Facebook killers come in six types: researchers
UK-based study finds patterns in social media encounters that turn violent
Six distinct types of killer are directly influenced by Facebook in selecting their victims and committing their crimes, UK researchers have found.
According to a report from The Guardian, a Birmingham City University study has grouped killers from 48 cases worldwide into six categories: reactor, informer, antagonist, fantasist, predator and imposter.
Dr Elizabeth Yardley and Prof David Wilson, from the university's centre of applied criminology, led the study, thought to be the first formal investigation of the influence of social media sites on criminal behaviour.
A reactor is a user who responds violently to information seen online, such as in the case of truck driver Wayne Forrester, who killed his wife Emma in 2008 after reading her Facebook posts, which claimed the couple had separated and that she seeking a new relationship.
An informer uses Facebook to announce their violent act, either before or after it is committed. An example of an informer is LaShanda Armstrong, who, after an argument with her partner, drove into the Hudson River in New York, killing herself and her three children. Before the incident, Armstrong posted on her Facebook page: "I'm sorry everyone forgive me please for what I'm gonna do ... This is it!!!"
An antagonist instigates social media confrontations that can then escalate into real-world, physical attacks.
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Fantasists concoct fake personas and motives for themselves and the people they communicate with, for the purposes of living out a false reality. They may resort to killing as an attempt to preserve their illusion.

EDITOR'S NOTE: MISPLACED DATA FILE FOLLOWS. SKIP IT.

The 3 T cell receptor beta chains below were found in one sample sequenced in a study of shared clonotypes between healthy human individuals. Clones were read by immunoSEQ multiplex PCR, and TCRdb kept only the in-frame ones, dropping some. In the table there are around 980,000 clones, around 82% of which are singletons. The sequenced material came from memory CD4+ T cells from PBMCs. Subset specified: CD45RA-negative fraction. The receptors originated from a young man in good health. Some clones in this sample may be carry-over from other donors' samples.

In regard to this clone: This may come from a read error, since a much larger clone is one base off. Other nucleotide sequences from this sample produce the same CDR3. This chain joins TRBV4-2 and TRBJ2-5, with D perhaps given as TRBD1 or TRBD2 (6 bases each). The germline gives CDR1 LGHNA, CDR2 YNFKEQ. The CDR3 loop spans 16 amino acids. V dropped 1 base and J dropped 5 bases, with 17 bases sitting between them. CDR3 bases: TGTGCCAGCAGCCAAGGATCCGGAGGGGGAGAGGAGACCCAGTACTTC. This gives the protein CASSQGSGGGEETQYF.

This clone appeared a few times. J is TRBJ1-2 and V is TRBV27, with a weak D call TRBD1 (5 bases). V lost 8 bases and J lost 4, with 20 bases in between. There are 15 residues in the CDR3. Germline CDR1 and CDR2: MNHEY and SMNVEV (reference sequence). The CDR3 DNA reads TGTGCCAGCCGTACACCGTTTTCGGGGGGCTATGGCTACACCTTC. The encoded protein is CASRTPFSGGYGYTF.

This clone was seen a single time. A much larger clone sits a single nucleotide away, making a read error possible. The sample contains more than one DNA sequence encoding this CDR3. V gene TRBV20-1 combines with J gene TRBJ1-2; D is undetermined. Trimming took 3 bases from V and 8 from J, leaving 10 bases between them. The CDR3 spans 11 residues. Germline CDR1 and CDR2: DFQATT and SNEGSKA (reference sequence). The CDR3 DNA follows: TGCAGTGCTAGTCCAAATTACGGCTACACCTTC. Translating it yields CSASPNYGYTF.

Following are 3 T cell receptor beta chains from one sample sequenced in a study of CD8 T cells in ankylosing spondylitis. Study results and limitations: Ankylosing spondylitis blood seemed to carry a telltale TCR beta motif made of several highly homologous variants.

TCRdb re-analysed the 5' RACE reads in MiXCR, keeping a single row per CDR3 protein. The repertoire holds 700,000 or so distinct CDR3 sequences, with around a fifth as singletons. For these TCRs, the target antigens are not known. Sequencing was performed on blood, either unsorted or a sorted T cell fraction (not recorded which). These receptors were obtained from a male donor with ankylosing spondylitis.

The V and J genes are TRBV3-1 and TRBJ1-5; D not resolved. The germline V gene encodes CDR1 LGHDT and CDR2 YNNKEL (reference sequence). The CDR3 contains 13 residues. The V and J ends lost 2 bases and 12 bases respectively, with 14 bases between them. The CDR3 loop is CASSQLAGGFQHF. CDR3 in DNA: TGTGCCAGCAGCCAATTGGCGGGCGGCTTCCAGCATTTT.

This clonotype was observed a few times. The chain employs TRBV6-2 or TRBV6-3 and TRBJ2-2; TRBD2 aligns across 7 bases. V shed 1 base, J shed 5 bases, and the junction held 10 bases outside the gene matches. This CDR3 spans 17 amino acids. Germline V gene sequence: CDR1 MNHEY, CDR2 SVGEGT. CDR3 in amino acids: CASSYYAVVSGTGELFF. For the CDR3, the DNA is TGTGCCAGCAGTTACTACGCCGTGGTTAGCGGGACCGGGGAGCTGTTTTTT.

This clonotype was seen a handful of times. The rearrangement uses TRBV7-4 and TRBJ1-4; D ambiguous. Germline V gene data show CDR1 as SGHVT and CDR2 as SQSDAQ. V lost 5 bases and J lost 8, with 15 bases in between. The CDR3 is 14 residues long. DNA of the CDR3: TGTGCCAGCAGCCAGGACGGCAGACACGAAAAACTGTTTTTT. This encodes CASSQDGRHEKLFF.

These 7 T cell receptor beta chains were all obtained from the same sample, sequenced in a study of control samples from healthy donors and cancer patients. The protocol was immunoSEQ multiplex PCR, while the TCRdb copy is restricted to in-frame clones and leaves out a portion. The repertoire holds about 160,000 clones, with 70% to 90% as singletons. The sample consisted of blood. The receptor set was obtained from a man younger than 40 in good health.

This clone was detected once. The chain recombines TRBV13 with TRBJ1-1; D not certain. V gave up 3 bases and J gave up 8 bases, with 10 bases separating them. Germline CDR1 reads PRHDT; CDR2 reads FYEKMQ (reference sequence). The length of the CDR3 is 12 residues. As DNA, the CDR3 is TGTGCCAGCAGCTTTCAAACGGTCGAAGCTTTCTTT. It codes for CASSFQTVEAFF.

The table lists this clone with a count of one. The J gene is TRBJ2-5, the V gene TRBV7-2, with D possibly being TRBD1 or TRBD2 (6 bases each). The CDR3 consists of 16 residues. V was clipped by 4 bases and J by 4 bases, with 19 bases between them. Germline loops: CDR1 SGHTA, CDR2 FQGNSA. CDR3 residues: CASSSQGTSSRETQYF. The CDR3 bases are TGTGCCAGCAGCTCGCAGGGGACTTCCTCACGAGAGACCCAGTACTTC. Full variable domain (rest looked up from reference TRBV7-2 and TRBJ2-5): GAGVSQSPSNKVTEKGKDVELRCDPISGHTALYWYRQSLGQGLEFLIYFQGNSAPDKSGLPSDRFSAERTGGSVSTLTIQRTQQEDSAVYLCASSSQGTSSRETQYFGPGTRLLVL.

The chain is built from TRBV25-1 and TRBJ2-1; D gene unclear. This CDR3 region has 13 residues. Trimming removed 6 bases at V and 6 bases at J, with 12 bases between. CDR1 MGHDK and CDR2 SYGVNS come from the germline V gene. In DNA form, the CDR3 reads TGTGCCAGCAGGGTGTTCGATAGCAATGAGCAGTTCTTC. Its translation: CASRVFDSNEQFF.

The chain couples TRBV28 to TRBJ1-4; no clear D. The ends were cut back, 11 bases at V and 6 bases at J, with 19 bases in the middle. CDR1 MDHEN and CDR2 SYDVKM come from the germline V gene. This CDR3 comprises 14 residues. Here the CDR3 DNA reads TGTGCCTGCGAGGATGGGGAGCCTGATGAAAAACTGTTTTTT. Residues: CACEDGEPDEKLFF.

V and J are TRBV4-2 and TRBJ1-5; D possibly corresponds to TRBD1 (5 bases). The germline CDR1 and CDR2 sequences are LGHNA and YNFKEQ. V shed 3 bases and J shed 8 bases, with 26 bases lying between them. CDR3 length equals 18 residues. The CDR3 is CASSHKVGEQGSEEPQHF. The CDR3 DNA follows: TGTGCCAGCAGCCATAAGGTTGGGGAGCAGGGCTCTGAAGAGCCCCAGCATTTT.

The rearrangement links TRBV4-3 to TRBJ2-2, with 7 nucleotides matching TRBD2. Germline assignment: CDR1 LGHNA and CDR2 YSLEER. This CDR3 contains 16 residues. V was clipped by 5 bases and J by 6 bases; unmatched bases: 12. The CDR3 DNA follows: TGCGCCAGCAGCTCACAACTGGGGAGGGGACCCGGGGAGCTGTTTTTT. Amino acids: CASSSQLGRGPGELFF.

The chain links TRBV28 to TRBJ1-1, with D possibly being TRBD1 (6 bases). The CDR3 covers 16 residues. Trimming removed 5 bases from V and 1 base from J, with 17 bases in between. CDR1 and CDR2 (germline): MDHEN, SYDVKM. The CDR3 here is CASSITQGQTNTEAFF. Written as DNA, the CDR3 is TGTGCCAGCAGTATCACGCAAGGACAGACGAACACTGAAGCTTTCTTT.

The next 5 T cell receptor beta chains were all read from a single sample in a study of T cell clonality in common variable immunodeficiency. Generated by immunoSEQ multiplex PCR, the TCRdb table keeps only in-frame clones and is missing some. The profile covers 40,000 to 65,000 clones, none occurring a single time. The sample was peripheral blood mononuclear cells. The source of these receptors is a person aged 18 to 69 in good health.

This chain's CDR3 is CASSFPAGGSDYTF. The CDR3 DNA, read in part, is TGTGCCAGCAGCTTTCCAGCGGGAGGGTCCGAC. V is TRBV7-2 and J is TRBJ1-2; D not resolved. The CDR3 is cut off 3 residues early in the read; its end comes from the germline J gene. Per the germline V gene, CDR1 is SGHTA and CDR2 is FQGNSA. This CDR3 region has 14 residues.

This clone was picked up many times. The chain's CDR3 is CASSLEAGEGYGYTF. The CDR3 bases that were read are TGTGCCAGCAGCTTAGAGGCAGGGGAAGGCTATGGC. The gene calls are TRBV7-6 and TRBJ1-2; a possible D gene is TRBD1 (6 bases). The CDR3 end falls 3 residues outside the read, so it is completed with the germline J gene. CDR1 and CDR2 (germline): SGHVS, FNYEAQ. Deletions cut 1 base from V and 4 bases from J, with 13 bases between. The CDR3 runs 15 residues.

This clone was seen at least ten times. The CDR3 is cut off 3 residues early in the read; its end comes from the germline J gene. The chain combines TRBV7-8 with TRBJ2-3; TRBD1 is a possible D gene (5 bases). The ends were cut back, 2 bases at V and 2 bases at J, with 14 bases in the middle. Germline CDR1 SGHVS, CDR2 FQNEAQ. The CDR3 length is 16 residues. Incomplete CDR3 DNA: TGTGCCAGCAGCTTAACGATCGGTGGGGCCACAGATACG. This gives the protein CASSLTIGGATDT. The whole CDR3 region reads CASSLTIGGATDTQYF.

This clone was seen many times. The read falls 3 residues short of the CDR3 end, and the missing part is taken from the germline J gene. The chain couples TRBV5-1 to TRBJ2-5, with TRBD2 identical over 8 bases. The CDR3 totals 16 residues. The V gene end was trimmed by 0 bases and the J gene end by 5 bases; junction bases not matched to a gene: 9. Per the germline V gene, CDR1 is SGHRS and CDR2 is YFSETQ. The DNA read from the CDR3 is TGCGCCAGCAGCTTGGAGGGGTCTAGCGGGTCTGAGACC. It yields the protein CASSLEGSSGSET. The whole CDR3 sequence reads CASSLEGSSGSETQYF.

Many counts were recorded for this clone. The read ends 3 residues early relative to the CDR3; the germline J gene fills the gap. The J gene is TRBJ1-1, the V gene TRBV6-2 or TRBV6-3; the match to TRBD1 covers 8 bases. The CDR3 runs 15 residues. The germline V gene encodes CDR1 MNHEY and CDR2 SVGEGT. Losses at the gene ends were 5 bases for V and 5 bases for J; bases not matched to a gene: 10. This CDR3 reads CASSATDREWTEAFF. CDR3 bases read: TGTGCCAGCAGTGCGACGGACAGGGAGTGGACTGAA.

A predator deliberately falsifies their profile to lure a victim to a real-world meeting.
Imposters pose as an existing person from the real world who may or may not already have a profile. The person they pose as is sometimes the victim, in order to fool others into thinking they are still alive.
Yardley stressed that Facebook murders did not differ much in nature from those without a social media dimension, but some respects that varied were age and gender. Victims and perpetrators were relatively young and women constituted a higher percentage of victims than among murders as a whole. There was also a relatively high proportion of murder-suicides among the Facebook-related crimes.
Yardley also highlighted that the data did not suggest a causal link between Facebook itself and the crimes being studied.
"Facebook is no more to blame for these homicides than a knife is to blame for a stabbing. It's the intentions of the people using these tools that we need to focus upon."